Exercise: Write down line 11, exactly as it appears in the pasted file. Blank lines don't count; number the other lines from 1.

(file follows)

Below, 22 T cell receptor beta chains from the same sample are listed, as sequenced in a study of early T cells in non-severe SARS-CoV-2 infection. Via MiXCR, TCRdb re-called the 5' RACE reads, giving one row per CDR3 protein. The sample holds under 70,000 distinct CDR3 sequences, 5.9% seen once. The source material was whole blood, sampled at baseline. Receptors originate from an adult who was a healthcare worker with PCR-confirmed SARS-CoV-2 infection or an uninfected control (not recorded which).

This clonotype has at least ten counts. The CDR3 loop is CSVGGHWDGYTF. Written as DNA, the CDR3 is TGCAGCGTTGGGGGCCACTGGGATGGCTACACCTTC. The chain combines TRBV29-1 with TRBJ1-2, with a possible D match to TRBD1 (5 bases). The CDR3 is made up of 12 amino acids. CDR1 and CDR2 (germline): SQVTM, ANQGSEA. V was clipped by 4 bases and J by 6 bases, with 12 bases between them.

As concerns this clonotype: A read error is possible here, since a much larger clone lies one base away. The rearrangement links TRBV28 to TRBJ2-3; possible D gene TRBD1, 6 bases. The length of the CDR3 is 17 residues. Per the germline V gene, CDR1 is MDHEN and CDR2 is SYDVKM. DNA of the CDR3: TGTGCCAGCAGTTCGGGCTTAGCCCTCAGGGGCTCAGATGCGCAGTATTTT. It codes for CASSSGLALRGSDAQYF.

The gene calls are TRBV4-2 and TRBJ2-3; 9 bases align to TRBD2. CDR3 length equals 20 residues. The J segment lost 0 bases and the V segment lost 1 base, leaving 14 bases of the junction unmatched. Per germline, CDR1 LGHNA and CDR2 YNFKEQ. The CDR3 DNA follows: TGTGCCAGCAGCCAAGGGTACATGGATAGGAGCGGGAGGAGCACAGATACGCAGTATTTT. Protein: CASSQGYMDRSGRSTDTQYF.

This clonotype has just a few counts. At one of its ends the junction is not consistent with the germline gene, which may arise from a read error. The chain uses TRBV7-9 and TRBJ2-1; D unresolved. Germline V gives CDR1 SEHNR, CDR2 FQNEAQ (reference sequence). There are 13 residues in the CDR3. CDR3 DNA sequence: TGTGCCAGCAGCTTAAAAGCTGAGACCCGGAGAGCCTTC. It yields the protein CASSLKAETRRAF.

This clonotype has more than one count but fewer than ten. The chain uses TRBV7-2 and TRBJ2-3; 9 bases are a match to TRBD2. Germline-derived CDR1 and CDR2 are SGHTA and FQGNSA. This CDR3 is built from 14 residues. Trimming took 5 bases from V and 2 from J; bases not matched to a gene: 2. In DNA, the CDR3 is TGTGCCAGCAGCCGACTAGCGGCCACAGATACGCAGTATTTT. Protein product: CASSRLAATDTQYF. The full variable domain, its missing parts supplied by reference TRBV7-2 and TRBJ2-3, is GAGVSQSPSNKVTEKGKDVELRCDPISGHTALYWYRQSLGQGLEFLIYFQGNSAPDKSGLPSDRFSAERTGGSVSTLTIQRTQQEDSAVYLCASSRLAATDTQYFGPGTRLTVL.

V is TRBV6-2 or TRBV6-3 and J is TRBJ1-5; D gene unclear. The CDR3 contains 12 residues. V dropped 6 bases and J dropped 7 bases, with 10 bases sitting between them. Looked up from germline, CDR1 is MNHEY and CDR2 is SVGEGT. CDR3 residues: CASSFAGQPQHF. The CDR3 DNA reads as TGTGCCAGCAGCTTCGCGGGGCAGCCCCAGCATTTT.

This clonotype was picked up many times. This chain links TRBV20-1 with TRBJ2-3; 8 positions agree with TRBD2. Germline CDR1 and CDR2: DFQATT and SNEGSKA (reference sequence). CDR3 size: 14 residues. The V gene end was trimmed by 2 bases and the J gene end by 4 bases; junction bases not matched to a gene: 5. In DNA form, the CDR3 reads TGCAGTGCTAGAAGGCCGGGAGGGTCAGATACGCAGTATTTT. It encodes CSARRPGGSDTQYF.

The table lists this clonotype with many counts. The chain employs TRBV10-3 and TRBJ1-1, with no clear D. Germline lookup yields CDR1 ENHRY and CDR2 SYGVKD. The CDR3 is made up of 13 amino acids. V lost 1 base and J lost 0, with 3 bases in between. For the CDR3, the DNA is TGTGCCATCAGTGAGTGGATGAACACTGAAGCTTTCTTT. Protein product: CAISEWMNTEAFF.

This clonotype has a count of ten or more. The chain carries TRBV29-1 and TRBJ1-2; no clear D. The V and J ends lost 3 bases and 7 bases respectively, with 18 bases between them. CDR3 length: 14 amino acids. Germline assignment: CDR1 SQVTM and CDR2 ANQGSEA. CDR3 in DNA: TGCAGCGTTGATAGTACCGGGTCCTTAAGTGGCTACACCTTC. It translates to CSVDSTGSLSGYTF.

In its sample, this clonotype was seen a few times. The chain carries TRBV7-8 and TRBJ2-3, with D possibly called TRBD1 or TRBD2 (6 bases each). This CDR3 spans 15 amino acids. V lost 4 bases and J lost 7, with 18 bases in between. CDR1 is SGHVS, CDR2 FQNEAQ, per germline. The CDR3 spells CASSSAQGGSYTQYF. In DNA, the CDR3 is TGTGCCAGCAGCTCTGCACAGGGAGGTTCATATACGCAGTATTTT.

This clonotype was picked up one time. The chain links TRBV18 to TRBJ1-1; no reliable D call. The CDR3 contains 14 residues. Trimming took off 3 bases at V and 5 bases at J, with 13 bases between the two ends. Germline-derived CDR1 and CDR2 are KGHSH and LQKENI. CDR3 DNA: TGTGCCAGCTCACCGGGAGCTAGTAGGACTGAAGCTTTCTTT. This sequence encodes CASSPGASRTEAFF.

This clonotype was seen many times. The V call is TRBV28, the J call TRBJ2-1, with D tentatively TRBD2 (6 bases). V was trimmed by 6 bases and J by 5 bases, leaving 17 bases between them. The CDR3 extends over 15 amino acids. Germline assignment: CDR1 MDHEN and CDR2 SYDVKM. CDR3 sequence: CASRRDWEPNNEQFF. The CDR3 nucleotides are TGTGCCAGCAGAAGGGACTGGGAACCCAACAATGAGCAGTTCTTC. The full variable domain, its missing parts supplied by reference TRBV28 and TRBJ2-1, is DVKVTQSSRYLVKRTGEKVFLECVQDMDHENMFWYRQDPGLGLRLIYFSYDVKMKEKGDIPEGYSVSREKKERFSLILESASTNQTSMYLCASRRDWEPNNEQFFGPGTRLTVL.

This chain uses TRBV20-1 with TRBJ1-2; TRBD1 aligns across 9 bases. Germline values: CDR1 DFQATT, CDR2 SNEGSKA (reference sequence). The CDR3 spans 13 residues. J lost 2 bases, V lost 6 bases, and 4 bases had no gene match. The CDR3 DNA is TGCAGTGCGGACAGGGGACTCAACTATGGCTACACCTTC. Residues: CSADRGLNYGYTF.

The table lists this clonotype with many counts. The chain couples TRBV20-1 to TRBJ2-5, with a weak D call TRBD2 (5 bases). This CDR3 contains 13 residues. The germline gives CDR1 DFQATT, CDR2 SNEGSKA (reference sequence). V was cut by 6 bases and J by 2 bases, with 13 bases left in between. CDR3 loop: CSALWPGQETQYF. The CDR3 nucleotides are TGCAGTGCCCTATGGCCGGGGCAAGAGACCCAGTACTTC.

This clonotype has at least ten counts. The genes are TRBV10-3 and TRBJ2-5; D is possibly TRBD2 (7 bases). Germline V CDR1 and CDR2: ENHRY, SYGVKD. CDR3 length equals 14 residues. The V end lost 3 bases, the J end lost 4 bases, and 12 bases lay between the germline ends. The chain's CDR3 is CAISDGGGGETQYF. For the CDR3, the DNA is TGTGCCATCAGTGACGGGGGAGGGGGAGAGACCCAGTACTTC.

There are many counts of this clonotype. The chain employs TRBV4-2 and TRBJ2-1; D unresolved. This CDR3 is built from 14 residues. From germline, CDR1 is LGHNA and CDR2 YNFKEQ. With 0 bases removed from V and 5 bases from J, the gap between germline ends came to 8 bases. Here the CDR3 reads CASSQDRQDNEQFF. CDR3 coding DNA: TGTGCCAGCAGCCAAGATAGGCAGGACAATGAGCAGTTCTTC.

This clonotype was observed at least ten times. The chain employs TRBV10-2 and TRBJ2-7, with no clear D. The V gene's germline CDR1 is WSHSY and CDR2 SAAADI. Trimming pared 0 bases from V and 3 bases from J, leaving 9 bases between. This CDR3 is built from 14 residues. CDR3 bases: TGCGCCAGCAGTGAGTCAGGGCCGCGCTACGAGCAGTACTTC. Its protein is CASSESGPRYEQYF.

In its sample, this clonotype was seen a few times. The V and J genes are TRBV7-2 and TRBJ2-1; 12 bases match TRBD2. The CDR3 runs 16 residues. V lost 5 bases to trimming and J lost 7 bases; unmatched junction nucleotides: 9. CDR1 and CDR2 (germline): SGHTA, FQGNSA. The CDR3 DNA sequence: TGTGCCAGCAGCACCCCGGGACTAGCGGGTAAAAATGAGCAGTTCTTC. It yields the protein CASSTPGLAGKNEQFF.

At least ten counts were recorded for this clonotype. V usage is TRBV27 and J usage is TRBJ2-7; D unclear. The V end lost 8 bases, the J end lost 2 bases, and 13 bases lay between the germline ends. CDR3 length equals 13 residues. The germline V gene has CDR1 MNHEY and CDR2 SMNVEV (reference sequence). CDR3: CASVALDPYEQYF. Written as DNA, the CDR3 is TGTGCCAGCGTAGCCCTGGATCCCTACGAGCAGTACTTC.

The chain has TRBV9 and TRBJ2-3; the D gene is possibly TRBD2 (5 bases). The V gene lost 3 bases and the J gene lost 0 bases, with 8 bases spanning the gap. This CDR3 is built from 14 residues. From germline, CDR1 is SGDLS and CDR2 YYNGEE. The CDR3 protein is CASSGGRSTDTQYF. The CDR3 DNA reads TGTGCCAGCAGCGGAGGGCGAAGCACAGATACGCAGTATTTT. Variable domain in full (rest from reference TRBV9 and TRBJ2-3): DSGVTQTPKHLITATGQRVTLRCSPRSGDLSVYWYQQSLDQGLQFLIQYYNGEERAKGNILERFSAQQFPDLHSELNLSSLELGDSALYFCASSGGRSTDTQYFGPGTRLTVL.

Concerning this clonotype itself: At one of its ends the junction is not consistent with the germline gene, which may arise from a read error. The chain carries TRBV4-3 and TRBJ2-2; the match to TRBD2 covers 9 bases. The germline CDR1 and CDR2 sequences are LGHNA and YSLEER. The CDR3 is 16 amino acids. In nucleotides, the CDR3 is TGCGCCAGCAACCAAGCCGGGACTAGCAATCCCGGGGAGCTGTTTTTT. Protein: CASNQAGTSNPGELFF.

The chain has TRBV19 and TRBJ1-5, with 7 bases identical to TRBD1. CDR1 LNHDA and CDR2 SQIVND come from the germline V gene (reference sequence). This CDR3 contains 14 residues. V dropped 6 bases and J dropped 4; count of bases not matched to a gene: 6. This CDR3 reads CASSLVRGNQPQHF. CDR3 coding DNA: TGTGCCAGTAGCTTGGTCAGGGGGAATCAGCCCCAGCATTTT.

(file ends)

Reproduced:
In its sample, this clonotype was seen a few times. The chain carries TRBV7-8 and TRBJ2-3, with D possibly called TRBD1 or TRBD2 (6 bases each). This CDR3 spans 15 amino acids. V lost 4 bases and J lost 7, with 18 bases in between. CDR1 is SGHVS, CDR2 FQNEAQ, per germline. The CDR3 spells CASSSAQGGSYTQYF. In DNA, the CDR3 is TGTGCCAGCAGCTCTGCACAGGGAGGTTCATATACGCAGTATTTT.